Despite Brad Pitt’s powerhouse performance, “Ad Astra” can’t lift itself above the hardly-exciting pace and its predictable narrative.
When it comes to cinema, slow doesn’t necessarily mean bad or boring. Some directors pull off movies with a little sense of moving forward, but that often happens thanks to leveraging an audiovisual sensation. Some would probably call Terrence Malick’s “A Hidden Life” a proud member of this elite group.
But where slow films often fail is the lack of emotional engine. And James Gray’s “Ad Astra” swings dangerously close to this area of why should I care template.
Fly me to the moon
The plot finds an ambitious astronaut Roy McBride undertake a suicidal mission to find his estranged father. The elder McBride was an exemplary pioneer who never came back home from his space assignment. Roy’s time is limited though, as his father’s actions put the entire universe at risk.
Even before watching “Ad Astra”, I feared the premise of the world’s bane, counted by a ticking clock, felt highly toxic to Gray. Judging by the slimy pace of “The Lost City of Z”, I had serious doubts he could handle an “Interstellar” type of narrative. This romantic one-against-the-universe pattern finds its way around way too often, but in the case of “Ad Astra” that the ticking clock’s never really present.
Gray orders McBride to travel light years, only to make him succumb to the fading hope of finding his dad. His journey, though exhilarating visually, has little of palpable tension that’s promised by the plot. Pitt moves from place to place, spends a lot of time contemplating and reminiscing his father. Such a narrative quickly reshapes “Ad Astra” into a psychological drama, but the whole planet can’t really fit in that cramped space between Pitt and Jones. And there lies a problem – billions of lives are presumably at stake, but you won’t remember that after an hour of runtime.
Brad Pitt’s heavy-weighted shoulders
If it wasn’t for Pitt, “Ad Astra” wouldn’t get enough fuel to make the whole trip. Pitt embraces the peaceful, weighted characters more and more often (“Once Upon A Time… In Hollywood”), but only in Gray’s by-degrees narrative, does he spread wings entirely. Pitt’s mixture of vendetta and longing make McBride a relatable character, and one you want to succeed. Even despite the tediousness of his mission.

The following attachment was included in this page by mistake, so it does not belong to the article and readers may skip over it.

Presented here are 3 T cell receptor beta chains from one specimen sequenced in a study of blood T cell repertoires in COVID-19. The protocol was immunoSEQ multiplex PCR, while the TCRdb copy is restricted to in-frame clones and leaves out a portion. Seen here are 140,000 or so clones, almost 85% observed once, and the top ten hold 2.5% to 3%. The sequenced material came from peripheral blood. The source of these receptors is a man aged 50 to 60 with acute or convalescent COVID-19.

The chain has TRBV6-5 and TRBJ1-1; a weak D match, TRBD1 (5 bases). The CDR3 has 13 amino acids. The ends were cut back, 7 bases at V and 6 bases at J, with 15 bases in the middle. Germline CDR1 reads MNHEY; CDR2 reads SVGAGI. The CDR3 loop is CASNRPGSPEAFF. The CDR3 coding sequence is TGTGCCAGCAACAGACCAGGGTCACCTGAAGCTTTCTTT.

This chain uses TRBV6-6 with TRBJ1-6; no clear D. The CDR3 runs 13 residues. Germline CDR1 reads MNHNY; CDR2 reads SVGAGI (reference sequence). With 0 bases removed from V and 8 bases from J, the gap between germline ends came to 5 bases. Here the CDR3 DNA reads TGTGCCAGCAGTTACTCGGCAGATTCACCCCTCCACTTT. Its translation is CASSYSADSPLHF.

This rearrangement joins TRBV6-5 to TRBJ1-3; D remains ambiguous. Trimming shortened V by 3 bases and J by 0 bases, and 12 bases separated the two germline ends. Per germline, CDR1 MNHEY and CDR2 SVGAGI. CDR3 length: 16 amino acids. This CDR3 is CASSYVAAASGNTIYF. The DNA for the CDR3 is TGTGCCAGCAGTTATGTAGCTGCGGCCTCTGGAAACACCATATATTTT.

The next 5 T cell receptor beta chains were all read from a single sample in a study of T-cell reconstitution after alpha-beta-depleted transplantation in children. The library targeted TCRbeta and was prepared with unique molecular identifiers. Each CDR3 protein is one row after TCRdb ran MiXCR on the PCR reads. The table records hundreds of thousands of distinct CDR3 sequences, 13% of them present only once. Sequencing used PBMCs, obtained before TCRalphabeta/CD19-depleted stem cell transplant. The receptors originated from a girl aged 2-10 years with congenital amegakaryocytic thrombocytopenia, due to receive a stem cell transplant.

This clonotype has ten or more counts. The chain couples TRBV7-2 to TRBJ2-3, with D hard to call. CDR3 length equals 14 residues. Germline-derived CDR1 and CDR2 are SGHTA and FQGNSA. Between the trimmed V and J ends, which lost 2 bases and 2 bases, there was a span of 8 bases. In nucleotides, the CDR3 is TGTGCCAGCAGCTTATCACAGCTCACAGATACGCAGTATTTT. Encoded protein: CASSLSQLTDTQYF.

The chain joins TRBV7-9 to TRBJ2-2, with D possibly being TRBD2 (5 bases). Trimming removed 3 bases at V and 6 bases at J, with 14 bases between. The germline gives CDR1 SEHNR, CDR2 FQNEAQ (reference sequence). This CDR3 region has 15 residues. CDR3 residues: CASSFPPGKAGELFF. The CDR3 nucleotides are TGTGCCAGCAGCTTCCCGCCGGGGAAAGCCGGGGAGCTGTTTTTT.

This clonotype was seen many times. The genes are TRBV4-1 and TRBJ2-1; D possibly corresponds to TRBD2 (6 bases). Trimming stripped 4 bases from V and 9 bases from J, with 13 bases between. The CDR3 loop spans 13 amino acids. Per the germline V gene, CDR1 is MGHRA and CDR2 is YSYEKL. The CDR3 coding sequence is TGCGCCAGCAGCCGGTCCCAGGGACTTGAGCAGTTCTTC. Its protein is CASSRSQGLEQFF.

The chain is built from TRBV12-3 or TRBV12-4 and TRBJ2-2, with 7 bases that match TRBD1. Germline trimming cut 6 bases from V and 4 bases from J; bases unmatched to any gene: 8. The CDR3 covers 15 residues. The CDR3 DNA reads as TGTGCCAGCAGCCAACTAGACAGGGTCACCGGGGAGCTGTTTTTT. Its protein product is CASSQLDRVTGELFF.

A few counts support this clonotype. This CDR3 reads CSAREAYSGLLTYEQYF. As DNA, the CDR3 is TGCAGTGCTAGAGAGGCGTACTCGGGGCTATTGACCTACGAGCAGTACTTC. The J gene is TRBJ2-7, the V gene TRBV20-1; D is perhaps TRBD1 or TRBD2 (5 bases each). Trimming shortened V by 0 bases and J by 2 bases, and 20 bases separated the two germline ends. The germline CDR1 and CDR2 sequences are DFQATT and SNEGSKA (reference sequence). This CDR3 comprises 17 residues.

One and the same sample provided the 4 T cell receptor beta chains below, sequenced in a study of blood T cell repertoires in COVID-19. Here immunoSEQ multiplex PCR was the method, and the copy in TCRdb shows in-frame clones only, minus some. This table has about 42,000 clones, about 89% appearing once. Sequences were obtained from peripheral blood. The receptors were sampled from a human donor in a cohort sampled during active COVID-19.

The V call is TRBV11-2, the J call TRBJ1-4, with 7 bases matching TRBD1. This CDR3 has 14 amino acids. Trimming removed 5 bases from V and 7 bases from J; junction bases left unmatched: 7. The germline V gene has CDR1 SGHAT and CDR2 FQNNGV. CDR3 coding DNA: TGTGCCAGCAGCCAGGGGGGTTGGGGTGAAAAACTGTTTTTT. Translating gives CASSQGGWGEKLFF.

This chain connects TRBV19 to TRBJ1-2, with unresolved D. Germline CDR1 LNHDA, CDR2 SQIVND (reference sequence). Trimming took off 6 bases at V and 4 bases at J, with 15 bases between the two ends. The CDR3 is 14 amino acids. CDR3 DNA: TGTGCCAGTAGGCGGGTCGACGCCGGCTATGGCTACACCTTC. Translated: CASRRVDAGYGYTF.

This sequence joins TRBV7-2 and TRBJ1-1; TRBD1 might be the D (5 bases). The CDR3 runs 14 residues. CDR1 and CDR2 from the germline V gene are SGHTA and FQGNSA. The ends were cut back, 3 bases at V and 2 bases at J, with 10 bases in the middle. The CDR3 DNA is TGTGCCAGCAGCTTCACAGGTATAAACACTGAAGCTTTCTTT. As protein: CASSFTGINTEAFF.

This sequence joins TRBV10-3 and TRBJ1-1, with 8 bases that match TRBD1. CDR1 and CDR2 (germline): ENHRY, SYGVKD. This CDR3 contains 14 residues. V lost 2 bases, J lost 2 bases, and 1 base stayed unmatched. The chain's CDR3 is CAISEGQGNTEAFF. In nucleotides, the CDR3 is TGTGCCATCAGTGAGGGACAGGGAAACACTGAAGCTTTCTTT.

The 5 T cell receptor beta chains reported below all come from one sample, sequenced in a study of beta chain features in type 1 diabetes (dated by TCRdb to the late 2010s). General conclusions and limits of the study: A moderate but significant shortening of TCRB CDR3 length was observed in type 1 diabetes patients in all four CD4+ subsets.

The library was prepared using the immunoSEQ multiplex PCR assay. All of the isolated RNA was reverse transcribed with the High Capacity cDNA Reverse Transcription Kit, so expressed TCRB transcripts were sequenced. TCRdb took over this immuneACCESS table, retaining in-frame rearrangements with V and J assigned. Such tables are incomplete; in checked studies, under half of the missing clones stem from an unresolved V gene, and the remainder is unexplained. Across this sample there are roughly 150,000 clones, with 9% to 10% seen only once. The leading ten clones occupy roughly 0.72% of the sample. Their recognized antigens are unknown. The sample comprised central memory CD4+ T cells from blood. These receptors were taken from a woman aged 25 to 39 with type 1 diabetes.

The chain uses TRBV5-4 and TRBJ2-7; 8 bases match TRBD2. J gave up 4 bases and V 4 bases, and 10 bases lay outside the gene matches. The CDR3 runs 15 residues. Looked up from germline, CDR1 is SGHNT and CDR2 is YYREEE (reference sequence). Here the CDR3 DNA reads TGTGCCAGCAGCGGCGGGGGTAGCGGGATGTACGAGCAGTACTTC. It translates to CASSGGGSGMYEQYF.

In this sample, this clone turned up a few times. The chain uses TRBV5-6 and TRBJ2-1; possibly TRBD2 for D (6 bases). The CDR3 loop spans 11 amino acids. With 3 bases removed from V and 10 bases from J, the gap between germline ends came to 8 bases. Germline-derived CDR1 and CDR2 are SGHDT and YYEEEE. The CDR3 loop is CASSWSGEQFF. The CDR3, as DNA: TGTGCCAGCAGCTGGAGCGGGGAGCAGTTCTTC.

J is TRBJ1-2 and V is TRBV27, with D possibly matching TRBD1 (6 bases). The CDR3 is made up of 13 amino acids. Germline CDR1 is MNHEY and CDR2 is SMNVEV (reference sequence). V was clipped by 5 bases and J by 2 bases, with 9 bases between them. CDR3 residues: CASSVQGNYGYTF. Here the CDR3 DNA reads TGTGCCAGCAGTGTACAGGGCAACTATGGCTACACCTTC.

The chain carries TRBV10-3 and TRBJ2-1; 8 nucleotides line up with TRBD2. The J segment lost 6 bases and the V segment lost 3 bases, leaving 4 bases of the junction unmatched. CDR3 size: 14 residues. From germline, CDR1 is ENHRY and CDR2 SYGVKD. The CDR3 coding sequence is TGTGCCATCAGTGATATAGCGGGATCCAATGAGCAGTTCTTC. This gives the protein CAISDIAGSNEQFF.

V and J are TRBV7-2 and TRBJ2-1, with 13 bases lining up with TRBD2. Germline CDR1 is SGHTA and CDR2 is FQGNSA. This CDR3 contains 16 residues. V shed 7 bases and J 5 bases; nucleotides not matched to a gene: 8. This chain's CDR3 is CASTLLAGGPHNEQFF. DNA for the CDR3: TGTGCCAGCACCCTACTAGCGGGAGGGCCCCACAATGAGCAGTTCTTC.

It’s also difficult to talk about other brief performances – Ruth Negga’s, Tommy Lee Jones’ or Donald Sutherland’s. As is often the case with Nicolas Winding Refn, Gray too tends to see nothing apart from his protagonist.
On the more bright side, one can’t deny James Gray a gift of world-building, that goes far beyond the whirring of space ships.
The vision of a futuristic world is broken down to ridiculous details – like an overpriced blanket bought by Roy during the flight to the moon. As he did in “The Lost City of Z”, Gray constructs a meticulous architecture, one that feels palpably real. That also points to “Ad Astra’s” breathtaking cinematography. An instant classic is a scene of a pursuit on the moon, where the luminous spacesuits and blueish greys become a ground for an exhilarating piece of action-packed go-get-him race.
If “Ad Astra” was made before films like “Gravity”, “Moon” or “Interstellar”, it would probably deserve a standing applaud. Yet Gray discovers no new planets or spaces within the genre he experiments with. For the sake of the gorgeous visuals and Brad Pitt’s work, I’d still keep it a recommended choice alas one that will bore a considerate portion of viewers.
Ad Astra (2019) – Culturally Hated or Loved?
While it certainly makes exhilarating stops over its two-hours runtime, “Ad Astra” is a tiresome trip, which oscillates around worn-out topics.
Dir. James Gray
Hate Grade: 4/10